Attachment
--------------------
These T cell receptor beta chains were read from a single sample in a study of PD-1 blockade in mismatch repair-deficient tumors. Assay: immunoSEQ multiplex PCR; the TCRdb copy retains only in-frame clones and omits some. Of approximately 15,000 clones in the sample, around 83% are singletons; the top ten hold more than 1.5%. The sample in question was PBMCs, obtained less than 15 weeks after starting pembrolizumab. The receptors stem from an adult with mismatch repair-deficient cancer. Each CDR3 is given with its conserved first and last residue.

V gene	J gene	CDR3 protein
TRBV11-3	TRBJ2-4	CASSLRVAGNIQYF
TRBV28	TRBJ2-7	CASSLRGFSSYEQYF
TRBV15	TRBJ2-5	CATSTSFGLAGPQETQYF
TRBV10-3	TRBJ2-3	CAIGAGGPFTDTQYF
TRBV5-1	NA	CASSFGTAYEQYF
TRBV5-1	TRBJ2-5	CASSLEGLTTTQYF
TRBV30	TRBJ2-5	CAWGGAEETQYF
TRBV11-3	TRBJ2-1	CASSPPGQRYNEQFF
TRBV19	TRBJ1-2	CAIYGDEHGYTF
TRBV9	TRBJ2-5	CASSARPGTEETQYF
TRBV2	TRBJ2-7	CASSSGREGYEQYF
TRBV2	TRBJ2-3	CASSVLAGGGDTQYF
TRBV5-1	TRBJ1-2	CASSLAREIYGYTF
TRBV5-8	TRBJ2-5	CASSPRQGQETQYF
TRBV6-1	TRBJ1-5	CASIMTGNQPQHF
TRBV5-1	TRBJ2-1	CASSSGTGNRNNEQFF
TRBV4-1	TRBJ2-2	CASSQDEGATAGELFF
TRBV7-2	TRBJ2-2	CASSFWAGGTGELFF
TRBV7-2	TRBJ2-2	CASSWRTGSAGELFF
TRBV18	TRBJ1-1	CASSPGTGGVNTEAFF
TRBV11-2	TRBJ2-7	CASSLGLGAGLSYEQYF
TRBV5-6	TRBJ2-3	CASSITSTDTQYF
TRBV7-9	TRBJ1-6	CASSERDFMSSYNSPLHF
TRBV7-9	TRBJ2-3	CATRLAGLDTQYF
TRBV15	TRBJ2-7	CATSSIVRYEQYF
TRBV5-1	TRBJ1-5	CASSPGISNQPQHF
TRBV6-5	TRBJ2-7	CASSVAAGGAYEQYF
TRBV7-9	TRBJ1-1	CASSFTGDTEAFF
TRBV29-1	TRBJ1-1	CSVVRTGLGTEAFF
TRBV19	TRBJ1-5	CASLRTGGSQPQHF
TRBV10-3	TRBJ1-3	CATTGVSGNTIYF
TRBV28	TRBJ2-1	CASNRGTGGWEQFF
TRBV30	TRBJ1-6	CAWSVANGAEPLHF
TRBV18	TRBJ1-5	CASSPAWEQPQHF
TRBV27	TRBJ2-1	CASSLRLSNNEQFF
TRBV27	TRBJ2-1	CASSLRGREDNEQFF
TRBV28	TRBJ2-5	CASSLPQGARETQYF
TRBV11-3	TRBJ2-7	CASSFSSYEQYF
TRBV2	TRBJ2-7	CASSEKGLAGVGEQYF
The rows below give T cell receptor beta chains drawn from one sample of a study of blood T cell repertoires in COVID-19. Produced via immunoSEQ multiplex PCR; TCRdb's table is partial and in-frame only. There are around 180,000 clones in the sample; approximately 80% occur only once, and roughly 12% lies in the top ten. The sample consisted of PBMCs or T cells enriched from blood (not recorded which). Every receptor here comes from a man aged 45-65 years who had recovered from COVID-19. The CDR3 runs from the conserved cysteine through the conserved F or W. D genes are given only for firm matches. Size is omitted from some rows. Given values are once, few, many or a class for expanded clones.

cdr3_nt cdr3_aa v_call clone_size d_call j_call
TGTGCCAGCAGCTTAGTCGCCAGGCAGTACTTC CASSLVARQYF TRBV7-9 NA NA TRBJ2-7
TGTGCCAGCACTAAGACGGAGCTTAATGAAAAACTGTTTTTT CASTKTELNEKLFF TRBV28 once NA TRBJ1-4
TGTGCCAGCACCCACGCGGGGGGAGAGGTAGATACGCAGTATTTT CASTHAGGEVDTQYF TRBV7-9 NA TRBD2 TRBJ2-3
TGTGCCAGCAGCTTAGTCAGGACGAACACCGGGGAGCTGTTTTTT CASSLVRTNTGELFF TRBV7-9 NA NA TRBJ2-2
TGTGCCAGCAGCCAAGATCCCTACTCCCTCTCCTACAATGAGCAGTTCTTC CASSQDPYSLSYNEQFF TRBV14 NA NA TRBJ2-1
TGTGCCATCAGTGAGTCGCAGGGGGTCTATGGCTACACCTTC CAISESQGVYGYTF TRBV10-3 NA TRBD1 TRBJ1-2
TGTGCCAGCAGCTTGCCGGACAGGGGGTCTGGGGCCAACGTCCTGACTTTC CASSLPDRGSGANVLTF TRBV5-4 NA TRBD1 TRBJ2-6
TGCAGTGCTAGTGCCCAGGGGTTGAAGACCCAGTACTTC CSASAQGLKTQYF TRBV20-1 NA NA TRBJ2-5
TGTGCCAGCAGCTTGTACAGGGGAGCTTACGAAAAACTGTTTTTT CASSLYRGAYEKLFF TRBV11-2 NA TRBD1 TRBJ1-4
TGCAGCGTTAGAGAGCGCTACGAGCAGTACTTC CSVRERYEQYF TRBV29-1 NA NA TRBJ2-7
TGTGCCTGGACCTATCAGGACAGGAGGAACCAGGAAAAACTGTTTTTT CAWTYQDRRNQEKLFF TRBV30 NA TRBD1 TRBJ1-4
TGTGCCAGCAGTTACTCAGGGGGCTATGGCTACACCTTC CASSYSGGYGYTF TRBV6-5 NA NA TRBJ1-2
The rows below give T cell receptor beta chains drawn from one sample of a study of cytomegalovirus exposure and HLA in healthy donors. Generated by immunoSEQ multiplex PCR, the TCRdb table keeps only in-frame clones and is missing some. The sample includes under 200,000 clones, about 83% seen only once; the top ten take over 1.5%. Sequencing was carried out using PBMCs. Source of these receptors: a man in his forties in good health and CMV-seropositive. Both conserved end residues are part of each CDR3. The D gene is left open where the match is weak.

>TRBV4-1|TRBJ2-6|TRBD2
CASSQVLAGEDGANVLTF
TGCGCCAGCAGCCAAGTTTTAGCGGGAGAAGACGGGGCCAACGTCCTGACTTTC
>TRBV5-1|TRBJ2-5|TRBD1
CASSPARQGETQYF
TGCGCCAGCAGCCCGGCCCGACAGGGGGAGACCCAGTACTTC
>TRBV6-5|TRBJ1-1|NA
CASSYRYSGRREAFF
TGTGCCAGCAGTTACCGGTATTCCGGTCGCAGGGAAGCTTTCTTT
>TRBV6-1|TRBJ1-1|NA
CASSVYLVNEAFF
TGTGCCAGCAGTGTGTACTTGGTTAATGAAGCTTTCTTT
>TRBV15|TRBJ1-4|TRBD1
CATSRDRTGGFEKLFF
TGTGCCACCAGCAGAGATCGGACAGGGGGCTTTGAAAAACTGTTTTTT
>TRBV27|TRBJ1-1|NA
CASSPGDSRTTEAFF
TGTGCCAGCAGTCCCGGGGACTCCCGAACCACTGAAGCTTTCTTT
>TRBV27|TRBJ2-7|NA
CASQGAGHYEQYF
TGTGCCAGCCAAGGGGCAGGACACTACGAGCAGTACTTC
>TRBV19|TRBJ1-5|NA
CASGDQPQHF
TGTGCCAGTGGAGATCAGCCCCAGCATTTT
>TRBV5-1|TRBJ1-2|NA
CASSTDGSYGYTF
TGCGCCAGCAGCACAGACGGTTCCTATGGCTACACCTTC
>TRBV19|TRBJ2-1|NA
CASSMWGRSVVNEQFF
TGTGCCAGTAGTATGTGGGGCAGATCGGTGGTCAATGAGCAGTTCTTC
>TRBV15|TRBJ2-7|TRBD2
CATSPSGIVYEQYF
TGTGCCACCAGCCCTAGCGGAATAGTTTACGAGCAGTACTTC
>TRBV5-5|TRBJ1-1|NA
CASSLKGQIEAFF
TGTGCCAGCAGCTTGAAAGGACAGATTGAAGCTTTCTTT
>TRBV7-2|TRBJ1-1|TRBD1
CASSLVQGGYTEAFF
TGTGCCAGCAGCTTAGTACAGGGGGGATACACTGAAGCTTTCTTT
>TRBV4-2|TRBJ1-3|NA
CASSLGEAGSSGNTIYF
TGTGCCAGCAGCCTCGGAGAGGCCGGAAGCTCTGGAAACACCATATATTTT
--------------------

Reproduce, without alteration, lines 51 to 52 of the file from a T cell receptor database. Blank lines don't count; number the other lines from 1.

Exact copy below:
TGCAGTGCTAGTGCCCAGGGGTTGAAGACCCAGTACTTC CSASAQGLKTQYF TRBV20-1 NA NA TRBJ2-5
TGTGCCAGCAGCTTGTACAGGGGAGCTTACGAAAAACTGTTTTTT CASSLYRGAYEKLFF TRBV11-2 NA TRBD1 TRBJ1-4